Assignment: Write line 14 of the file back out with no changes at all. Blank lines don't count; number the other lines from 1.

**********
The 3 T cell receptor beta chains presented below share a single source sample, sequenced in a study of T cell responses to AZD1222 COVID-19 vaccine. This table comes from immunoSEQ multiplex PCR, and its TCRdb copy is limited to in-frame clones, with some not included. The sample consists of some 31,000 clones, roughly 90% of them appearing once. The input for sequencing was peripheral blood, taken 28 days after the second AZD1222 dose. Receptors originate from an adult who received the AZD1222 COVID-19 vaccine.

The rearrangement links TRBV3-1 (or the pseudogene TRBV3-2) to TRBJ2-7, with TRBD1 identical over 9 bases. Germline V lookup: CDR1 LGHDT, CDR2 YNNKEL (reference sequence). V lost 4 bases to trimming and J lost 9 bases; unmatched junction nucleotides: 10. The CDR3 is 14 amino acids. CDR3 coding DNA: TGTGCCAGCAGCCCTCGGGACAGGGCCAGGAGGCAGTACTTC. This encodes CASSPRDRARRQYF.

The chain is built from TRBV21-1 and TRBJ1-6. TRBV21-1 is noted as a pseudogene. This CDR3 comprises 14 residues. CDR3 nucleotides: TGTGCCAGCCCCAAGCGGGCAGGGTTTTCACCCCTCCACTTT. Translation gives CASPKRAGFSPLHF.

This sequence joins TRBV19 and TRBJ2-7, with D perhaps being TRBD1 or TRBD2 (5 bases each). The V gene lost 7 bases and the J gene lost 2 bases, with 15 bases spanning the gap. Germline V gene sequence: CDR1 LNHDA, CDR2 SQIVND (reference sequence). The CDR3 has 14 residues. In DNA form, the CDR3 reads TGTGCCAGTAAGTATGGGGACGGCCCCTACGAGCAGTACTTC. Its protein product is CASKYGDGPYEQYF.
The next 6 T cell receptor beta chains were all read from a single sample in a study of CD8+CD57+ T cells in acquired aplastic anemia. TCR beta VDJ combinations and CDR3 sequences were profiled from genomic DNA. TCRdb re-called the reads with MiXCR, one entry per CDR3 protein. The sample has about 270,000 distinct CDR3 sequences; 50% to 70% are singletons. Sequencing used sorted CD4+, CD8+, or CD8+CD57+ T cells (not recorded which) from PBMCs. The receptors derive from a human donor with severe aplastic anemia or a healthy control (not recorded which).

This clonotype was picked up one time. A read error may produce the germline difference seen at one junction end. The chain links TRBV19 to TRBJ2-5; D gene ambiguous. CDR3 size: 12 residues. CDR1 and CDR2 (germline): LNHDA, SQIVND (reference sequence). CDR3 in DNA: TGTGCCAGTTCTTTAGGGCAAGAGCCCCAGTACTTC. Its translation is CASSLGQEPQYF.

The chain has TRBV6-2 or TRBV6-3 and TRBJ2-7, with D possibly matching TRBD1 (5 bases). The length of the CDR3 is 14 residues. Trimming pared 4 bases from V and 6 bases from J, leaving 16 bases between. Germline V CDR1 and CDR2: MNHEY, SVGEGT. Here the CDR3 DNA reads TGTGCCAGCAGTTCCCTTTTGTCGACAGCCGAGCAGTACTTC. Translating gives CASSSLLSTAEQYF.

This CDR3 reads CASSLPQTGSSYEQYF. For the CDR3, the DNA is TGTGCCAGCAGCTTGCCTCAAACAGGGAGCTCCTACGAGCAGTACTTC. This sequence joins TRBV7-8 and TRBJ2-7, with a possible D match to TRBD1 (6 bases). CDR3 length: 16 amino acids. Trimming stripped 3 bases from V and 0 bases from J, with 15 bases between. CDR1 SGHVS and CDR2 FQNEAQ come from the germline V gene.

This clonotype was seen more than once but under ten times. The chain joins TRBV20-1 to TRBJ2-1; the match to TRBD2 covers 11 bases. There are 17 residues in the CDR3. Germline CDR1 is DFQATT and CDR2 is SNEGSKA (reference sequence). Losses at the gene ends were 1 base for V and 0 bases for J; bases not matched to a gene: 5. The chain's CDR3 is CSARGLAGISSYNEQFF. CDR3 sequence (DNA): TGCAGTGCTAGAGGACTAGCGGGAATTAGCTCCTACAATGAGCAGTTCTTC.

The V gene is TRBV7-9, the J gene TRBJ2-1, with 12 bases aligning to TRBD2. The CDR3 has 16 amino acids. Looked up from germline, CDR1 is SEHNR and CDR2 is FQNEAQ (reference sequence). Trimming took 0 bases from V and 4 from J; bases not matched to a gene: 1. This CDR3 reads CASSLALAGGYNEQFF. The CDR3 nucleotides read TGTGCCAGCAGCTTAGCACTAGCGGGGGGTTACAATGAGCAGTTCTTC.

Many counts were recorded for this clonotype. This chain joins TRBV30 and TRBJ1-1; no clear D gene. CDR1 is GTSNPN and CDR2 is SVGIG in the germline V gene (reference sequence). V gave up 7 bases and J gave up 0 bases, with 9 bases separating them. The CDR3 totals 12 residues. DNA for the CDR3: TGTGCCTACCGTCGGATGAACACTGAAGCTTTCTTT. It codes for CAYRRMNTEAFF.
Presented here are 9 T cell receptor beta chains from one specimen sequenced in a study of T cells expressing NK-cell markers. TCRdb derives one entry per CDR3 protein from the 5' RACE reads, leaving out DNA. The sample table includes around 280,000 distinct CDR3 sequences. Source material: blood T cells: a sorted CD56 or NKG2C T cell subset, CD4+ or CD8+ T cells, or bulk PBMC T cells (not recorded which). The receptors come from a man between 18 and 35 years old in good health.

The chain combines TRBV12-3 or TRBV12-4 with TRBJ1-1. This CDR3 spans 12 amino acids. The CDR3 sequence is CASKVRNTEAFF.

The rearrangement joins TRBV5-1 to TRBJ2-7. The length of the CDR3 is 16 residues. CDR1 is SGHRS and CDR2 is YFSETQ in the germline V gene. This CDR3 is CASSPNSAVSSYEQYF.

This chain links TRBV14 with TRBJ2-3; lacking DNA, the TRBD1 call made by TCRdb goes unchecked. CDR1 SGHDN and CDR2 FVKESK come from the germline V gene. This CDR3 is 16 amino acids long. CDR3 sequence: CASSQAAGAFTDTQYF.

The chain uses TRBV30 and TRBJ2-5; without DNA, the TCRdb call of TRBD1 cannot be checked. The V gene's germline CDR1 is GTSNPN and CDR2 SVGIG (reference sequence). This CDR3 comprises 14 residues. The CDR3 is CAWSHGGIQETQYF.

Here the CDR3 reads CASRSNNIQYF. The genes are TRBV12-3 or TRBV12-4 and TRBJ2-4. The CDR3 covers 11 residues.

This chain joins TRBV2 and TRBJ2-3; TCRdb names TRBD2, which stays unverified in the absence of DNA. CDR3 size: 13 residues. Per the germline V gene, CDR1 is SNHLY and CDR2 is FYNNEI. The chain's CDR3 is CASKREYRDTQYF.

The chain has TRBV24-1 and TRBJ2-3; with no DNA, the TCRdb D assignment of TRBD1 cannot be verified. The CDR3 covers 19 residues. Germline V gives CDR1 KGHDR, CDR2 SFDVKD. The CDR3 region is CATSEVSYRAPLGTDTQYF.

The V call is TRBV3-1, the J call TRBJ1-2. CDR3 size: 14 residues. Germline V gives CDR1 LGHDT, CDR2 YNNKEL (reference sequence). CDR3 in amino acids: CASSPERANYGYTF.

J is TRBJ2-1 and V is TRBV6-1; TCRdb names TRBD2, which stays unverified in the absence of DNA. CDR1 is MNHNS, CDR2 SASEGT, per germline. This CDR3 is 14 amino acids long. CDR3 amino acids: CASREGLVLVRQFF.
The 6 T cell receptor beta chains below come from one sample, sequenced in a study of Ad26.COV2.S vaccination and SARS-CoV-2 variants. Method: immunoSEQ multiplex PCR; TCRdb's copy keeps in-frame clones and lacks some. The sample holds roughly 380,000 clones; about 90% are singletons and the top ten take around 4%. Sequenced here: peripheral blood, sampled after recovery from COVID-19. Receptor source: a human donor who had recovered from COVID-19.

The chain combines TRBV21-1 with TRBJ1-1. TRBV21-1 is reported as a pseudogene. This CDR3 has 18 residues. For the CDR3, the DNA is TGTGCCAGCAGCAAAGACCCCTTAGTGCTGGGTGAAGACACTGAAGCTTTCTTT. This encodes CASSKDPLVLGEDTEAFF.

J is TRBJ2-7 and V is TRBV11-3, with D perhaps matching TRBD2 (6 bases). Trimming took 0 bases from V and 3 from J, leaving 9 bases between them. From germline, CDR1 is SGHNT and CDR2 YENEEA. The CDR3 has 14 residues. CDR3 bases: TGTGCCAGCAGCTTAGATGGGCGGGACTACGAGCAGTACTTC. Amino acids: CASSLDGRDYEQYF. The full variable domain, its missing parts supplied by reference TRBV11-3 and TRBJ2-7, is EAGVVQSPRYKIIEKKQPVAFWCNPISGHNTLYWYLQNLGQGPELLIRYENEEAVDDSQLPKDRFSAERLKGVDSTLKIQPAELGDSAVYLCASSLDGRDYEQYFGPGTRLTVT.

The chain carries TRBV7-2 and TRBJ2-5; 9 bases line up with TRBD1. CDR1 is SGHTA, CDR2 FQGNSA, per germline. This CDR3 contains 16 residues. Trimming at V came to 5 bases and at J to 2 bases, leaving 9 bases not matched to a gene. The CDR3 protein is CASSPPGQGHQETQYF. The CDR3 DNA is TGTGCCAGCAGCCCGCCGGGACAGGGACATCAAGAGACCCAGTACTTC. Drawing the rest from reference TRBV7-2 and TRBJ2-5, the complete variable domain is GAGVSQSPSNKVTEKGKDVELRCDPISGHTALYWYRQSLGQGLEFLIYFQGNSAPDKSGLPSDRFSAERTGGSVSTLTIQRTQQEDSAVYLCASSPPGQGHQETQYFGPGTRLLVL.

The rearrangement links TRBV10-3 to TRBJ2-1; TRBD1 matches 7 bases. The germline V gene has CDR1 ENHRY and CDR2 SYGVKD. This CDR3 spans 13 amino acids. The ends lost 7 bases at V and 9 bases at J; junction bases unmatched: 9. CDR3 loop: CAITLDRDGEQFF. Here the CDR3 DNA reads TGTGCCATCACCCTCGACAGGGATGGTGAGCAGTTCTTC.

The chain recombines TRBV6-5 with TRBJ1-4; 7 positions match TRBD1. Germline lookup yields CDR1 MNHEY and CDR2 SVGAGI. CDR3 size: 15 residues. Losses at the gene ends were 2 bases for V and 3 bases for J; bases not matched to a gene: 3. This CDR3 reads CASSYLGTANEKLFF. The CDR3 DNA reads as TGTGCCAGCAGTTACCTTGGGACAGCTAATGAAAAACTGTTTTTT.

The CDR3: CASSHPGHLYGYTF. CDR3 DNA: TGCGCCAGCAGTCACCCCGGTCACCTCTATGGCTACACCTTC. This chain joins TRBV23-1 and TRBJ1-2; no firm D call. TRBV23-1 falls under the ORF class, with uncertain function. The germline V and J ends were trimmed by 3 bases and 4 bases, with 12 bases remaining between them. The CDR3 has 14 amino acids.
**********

The rearrangement joins TRBV5-1 to TRBJ2-7. The length of the CDR3 is 16 residues. CDR1 is SGHRS and CDR2 is YFSETQ in the germline V gene. This CDR3 is CASSPNSAVSSYEQYF.